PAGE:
peculiar relationship that this president of the United States has with our chief international foe, Russia.

KRIEL: Well, let us go now to Russia. Clare, what is the reaction to this news of the sanctions, and of course, that President Trump, according to

Huckabee-Sanders is going to sign this bill?

CLARE SEBASTIAN, CNN CORRESPONDENT: Well, Robyn, we're off the ground yesterday how they viewed this new agreement in Congress, or that new bill

on Russia's sanctions. And we go to very economical response, just two words, quite negatively from Kremlin's spokesman, Dmitry Peskov. But those

words perhaps deliberately understated, Robyn, because Russia has never meant its words on sanctions before in the past, and in the past few years

when sanctions have been introduced from the U.S. and the European Union. They call them everything from politically motivated to a violation of

international law, have repeatedly that they served no other purpose other than worsen relations. And they deserve the right to retaliate.

This is really happening, this new bill, at a situation, where there is already kind of heightened mood over sanctions because there is a parallel

dispute going there. Russia is fighting to get the return of its diplomatic compounds in the U.S. that was seized in December in the round of sanctions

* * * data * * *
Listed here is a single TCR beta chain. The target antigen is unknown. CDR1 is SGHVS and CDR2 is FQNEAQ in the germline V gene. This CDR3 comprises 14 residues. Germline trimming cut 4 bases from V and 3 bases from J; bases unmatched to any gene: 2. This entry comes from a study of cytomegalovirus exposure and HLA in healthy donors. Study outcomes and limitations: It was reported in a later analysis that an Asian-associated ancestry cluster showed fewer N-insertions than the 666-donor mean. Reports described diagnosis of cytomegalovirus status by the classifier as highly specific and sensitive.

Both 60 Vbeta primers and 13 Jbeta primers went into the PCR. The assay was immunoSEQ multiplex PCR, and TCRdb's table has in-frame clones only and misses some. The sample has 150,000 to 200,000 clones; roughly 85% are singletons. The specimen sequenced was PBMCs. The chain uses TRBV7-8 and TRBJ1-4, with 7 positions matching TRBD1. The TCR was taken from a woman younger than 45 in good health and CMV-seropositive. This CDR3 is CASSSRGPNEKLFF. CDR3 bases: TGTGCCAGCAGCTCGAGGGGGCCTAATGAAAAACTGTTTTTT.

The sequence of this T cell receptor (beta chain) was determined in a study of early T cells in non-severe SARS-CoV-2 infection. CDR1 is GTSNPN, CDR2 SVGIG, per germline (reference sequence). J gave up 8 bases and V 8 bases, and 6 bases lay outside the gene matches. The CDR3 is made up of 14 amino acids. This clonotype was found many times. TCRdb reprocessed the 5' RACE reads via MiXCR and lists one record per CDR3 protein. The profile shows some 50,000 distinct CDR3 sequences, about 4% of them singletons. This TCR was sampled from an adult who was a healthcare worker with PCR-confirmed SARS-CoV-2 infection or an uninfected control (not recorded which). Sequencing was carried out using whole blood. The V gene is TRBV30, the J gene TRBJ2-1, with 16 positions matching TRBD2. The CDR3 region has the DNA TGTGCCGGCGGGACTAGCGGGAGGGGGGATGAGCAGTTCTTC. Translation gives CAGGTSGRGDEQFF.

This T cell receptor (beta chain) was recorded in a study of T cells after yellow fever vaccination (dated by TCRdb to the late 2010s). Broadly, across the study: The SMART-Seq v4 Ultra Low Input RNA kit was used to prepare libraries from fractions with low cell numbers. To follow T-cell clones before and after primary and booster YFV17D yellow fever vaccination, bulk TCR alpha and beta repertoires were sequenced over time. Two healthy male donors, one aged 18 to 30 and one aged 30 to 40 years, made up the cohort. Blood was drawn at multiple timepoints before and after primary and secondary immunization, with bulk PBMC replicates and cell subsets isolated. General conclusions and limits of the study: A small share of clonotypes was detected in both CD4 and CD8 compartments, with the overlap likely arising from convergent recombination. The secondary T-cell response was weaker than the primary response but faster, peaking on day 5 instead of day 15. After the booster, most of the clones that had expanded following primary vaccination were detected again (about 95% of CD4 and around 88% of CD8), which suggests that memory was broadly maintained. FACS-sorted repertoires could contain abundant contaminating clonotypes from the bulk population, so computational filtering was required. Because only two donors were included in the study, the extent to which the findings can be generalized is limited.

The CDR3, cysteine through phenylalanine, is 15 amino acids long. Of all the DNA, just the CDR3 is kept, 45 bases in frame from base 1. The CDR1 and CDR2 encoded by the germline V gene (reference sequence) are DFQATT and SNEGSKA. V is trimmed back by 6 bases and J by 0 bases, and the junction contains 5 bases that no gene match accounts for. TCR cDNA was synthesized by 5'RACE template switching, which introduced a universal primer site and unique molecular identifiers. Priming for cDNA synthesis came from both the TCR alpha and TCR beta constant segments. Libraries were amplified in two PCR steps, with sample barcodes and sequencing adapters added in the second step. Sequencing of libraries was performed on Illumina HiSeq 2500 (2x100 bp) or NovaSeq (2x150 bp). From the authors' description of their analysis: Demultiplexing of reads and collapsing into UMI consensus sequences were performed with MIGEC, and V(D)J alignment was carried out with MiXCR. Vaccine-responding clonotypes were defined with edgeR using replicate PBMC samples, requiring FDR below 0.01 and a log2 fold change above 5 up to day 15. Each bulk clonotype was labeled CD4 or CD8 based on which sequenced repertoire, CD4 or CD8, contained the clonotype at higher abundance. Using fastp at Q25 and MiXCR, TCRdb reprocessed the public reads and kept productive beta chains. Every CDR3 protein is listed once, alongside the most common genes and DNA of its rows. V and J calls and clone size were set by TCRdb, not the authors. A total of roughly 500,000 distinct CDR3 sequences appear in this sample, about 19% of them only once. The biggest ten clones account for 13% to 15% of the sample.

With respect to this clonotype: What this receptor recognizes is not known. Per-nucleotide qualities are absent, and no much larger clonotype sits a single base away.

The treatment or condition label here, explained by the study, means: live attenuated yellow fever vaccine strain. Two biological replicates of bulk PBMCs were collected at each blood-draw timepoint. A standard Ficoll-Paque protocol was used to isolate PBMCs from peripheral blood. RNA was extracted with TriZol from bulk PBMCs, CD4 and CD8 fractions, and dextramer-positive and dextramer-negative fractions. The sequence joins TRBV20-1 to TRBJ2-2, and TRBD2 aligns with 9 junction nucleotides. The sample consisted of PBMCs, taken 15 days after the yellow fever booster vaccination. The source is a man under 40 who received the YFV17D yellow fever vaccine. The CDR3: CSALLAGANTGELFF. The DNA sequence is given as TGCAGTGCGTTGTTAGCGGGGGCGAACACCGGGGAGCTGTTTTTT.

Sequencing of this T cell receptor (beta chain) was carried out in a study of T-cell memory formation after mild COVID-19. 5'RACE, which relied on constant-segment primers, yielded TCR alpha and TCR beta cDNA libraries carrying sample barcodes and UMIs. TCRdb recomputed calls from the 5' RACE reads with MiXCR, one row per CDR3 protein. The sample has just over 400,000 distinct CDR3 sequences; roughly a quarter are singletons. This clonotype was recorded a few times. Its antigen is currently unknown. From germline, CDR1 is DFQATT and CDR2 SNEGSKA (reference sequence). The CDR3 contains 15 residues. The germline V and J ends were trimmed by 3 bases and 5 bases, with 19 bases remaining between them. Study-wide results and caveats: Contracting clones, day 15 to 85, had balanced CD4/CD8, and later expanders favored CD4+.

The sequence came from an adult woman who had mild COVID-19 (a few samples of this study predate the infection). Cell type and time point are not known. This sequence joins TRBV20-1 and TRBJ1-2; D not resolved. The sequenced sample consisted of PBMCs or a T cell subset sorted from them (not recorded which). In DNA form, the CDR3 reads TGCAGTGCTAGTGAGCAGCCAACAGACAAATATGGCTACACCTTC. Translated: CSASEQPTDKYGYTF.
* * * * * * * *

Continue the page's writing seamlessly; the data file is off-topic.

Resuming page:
imposed by the Obama administration over election meddling. Those talks are ongoing. But Russia has said that packages of measures in retaliation for

that is in the works, and it would be ready to retaliate if the new bill and sanctions comes in. So quite negatively, it is understated, but I think

that you can read into that, that Russia is really in no mood to take this lying down.

KRIEL: Let's part sanctions for a moment. And, Larry, I want to return to you and back to the exchange between Jake Tapper and Scaramucci. First of

all, what do you think is Scaramucci's performance thus far in your view as very new to the job, particularly in comparison to Sean Spicer, who is no

longer holding that position? And what do you think is in his language, for example, using the words intelligence agencies and insignificant in a

single sentence? Give us your thoughts on this thus far.

SABATO: I'm tempted to say meet the new boss same as the old boss, except that Scaramucci is much more polished. He is more than eloquent than Shawn